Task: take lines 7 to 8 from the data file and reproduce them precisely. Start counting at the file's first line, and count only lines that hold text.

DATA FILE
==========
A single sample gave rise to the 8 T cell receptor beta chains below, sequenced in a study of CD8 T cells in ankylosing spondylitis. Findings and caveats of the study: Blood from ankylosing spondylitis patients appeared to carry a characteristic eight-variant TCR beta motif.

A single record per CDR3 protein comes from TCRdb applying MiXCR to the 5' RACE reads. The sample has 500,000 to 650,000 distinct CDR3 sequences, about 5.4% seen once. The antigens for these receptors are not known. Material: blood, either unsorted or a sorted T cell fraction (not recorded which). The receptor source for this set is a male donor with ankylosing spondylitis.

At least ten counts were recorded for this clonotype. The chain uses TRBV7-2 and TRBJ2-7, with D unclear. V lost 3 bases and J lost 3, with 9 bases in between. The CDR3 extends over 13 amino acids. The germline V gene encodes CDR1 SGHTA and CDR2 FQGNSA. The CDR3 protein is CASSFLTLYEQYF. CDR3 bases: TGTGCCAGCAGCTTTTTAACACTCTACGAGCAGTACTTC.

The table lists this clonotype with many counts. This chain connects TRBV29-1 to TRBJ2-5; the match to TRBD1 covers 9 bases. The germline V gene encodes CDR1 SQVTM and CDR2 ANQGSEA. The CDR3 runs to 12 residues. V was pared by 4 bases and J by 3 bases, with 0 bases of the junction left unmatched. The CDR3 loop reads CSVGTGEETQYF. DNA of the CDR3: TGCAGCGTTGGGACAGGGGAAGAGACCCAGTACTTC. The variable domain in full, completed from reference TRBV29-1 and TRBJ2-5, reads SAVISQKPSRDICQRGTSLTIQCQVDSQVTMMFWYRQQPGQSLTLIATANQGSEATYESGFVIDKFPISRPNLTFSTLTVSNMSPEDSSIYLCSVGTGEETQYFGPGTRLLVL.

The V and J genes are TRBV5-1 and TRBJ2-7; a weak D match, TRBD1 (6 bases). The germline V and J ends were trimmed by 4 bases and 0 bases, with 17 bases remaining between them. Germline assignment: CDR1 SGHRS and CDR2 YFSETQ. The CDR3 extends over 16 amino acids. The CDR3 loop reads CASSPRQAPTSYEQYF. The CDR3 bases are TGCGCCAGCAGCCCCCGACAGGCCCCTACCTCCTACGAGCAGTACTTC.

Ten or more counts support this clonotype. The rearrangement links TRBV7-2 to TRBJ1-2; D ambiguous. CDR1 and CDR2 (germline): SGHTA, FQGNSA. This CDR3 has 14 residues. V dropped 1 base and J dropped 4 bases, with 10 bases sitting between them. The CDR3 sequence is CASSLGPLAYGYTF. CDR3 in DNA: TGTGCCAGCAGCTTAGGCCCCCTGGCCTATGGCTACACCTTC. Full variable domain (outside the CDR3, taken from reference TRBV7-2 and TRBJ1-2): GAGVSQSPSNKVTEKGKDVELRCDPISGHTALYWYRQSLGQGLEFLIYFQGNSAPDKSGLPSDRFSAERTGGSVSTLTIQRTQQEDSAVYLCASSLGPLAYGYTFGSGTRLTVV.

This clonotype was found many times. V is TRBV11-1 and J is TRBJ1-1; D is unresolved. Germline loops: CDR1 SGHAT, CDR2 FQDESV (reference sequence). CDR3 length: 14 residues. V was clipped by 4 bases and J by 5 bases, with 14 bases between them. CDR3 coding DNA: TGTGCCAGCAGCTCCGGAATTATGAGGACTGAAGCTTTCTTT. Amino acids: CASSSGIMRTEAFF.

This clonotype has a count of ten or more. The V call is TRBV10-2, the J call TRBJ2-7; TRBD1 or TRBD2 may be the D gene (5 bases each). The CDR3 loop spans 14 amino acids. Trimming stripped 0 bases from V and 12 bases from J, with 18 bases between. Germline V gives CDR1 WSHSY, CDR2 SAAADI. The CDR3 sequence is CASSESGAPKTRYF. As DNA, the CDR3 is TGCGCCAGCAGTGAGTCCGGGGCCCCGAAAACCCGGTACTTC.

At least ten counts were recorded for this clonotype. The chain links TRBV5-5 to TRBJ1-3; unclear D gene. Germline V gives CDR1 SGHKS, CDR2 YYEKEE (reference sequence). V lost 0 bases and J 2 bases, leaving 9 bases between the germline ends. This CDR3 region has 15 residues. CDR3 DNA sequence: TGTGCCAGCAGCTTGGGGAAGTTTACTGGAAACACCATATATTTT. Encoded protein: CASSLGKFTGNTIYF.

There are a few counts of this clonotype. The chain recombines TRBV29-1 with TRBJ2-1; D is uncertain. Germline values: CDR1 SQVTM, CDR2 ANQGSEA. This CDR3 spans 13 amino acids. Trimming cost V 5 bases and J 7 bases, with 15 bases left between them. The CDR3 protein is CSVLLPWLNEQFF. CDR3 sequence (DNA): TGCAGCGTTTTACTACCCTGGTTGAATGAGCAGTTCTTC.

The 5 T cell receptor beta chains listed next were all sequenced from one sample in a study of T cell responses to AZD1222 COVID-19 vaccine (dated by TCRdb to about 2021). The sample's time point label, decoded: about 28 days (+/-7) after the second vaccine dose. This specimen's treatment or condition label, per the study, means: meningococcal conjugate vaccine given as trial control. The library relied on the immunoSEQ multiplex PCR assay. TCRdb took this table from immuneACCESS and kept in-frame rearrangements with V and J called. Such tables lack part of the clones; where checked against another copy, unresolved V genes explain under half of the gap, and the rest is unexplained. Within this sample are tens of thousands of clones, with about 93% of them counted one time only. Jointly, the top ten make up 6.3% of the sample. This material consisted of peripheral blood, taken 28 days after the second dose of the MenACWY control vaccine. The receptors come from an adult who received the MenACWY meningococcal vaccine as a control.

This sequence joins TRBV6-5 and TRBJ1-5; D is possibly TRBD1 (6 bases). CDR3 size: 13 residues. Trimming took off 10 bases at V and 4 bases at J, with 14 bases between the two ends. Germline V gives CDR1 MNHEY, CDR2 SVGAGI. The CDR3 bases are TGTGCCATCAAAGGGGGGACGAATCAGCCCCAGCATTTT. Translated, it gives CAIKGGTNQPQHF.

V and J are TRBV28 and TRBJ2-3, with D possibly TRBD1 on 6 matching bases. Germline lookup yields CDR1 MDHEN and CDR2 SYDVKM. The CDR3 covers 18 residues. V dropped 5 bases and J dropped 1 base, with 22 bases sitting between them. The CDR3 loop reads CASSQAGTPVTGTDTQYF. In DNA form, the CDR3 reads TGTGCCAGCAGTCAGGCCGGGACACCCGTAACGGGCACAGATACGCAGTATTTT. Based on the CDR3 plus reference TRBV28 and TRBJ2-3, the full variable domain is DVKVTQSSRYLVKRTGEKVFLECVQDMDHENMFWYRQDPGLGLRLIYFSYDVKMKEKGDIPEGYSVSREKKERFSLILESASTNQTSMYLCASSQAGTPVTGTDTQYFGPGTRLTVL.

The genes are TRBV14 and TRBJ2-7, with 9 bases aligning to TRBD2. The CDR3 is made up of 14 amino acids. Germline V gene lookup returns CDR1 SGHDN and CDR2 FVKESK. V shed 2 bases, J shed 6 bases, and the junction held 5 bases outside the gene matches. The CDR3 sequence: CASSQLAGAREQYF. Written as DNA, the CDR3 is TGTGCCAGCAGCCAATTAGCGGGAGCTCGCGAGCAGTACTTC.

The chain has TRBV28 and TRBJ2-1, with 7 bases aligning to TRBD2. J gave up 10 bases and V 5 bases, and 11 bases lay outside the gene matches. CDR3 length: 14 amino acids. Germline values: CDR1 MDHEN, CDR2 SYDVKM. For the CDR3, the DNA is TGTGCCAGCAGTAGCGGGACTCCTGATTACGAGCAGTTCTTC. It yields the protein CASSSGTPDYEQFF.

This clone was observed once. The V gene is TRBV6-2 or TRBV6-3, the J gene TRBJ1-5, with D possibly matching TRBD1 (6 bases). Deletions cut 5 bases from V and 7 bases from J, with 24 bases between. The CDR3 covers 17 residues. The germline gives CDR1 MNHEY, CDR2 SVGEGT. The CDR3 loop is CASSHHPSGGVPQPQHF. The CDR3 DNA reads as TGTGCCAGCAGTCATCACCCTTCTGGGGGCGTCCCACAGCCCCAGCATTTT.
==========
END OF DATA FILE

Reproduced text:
This clonotype was found many times. V is TRBV11-1 and J is TRBJ1-1; D is unresolved. Germline loops: CDR1 SGHAT, CDR2 FQDESV (reference sequence). CDR3 length: 14 residues. V was clipped by 4 bases and J by 5 bases, with 14 bases between them. CDR3 coding DNA: TGTGCCAGCAGCTCCGGAATTATGAGGACTGAAGCTTTCTTT. Amino acids: CASSSGIMRTEAFF.

This clonotype has a count of ten or more. The V call is TRBV10-2, the J call TRBJ2-7; TRBD1 or TRBD2 may be the D gene (5 bases each). The CDR3 loop spans 14 amino acids. Trimming stripped 0 bases from V and 12 bases from J, with 18 bases between. Germline V gives CDR1 WSHSY, CDR2 SAAADI. The CDR3 sequence is CASSESGAPKTRYF. As DNA, the CDR3 is TGCGCCAGCAGTGAGTCCGGGGCCCCGAAAACCCGGTACTTC.